Fresh Bluegrass For A Sultry Summer, Courtesy Of CABOMAMembers of the Capitol Area Bluegrass and Old-time Music Association, or CABOMA, gather in a Virginia park to celebrate the warm weather with a bunch of old-time tunes.
Vance Bonner and fellow CABOMA members play together on a summer afternoon.
Mike Mears, former CABOMA president, has been a member for 23 years.
CABOMA members play guitar and mandolin.
Bruce Day, the president of CABOMA, plays his acoustic guitar.
CABOMA member Tara Linhart plays her mandolin.
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Hear The Music
Listen to a live outdoor performance by the members of CABOMA.
In many places across the country, summer officially blasted in this week, which means that musicians who've wintered in dark rehearsal studios — and the street players who've been toiling away in cold and damp subway corridors — can now enjoy playing alfresco.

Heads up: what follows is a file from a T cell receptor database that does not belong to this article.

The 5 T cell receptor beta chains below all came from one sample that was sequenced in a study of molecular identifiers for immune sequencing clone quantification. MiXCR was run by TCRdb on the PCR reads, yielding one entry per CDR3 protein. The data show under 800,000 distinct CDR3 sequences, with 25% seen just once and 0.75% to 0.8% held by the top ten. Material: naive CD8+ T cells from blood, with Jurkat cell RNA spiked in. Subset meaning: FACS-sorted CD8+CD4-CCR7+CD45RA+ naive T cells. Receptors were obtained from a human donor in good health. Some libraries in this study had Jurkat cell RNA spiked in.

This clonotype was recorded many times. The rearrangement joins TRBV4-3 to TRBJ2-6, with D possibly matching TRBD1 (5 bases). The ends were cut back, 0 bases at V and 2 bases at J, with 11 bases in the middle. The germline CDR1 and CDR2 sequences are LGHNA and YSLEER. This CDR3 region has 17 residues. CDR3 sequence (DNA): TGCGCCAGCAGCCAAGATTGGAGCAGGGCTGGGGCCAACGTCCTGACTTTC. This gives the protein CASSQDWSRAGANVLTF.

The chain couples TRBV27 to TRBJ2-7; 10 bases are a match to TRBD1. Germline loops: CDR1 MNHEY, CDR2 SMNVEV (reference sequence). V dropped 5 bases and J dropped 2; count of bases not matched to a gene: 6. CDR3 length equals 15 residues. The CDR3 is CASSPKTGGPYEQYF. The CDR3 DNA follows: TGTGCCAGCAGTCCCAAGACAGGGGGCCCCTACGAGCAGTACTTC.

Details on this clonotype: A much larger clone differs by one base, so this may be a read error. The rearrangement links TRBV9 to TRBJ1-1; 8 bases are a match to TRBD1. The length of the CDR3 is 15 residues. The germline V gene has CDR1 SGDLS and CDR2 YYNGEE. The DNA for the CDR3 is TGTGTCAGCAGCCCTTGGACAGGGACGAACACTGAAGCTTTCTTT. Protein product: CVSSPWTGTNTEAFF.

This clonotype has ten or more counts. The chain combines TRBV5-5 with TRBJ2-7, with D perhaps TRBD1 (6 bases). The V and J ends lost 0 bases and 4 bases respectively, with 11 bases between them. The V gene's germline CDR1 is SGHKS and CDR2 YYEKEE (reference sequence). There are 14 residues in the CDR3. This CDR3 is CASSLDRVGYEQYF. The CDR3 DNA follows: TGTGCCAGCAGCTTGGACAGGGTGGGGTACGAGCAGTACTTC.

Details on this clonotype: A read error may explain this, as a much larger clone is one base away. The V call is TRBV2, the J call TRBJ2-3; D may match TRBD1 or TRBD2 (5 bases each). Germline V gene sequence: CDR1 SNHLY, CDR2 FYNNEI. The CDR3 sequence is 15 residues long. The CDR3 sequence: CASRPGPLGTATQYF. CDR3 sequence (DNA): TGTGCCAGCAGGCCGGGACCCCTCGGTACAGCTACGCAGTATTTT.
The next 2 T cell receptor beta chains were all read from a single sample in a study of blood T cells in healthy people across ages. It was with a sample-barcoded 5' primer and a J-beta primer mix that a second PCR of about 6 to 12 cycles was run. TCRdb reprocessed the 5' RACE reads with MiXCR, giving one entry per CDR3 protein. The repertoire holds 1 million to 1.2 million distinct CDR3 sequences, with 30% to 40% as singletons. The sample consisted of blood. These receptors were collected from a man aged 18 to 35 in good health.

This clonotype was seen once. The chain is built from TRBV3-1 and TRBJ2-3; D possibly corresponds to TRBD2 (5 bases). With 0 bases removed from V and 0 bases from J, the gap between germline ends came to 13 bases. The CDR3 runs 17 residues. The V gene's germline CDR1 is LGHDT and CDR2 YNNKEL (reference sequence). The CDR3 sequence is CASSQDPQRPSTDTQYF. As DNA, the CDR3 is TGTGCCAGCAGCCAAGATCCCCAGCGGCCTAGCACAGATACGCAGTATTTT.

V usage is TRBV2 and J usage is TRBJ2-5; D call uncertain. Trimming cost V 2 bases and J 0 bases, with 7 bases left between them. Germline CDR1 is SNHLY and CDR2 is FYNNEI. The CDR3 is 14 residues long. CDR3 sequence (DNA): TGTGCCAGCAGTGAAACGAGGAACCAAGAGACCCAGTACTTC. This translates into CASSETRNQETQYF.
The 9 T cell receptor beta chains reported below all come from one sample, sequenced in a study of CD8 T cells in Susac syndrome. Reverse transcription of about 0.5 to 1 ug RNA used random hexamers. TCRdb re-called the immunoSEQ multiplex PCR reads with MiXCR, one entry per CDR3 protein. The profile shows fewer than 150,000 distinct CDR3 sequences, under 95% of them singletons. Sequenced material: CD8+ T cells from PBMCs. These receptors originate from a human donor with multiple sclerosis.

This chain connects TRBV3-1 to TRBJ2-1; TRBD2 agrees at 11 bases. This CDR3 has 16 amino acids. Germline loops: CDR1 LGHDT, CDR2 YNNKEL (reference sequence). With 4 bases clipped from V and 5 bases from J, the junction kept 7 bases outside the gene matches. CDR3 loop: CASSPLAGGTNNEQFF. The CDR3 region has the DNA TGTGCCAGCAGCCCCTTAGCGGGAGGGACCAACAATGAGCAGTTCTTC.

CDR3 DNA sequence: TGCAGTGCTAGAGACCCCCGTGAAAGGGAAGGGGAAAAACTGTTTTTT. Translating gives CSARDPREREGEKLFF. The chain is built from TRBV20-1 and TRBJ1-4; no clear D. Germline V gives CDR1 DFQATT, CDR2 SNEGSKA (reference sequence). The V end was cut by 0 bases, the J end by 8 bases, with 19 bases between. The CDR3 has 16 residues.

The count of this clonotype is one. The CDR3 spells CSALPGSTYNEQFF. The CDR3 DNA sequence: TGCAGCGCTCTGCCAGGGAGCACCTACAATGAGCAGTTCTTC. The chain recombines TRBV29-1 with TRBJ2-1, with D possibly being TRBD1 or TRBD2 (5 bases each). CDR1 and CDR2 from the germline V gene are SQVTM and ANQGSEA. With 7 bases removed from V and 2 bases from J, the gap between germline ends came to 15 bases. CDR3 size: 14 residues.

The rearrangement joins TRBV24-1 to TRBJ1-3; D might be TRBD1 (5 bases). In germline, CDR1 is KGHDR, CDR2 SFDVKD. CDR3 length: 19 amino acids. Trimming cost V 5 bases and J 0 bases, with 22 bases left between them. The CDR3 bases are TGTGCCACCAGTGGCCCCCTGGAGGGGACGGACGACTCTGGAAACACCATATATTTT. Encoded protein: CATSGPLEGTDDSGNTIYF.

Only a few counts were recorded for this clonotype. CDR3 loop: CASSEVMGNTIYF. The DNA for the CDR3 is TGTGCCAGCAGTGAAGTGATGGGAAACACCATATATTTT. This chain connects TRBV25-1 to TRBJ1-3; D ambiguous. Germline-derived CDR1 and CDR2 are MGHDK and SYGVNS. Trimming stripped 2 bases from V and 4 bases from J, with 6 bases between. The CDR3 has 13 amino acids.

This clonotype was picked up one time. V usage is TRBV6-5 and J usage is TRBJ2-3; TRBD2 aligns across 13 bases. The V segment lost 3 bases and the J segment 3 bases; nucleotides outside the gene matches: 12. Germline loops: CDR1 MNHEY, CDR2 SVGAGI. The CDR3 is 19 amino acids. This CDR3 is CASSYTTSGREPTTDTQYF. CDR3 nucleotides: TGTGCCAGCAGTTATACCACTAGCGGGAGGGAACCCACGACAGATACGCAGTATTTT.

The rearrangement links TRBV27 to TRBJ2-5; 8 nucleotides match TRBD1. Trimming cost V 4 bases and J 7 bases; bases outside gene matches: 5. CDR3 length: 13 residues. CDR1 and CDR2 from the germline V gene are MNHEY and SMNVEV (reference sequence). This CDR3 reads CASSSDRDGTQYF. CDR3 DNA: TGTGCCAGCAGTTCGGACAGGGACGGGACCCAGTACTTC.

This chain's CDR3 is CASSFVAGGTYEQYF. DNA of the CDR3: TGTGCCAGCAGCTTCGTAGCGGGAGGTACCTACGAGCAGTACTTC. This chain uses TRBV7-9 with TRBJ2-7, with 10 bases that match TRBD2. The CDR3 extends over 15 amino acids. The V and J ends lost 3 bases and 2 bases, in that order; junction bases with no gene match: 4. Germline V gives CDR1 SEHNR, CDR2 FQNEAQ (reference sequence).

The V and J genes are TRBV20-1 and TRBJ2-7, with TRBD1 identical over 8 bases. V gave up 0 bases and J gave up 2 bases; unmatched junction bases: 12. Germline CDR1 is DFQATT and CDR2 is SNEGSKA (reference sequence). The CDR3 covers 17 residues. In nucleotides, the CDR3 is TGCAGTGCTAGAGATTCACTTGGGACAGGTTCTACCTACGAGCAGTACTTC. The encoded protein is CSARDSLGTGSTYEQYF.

This summer, Weekend Edition is presenting audio postcards from musicians out-of-doors.
This installment comes from a group of bluegrass players who gather every couple of weeks at Lyon Park in Arlington, Va. They're members of the Capitol Area Bluegrass and Old-time Music Association, or CABOMA.
"CABOMA was formed probably 30, 35 years ago by folks in the community who wanted to keep this music alive," says Bruce Day, the group's current president. "Some of these guys are pros, some of them aren't, but we show up pretty much every meeting and hang out together. And there's a canon of music we all know, and then there are some new ones that people bring every week, and we try some new stuff. So it's a great adventure."
Day says CABOMA's members appreciate the musical opportunities that summer offers them.
"Playing outdoors seems to be a very important part of this kind of music," he says. "Sharing it in the open air is very different from being canned in the building. In the winter, we play inside, and it's not as much fun. It's nice to have the fresh air and the bugs biting and the birds tweeting. It's all part of it."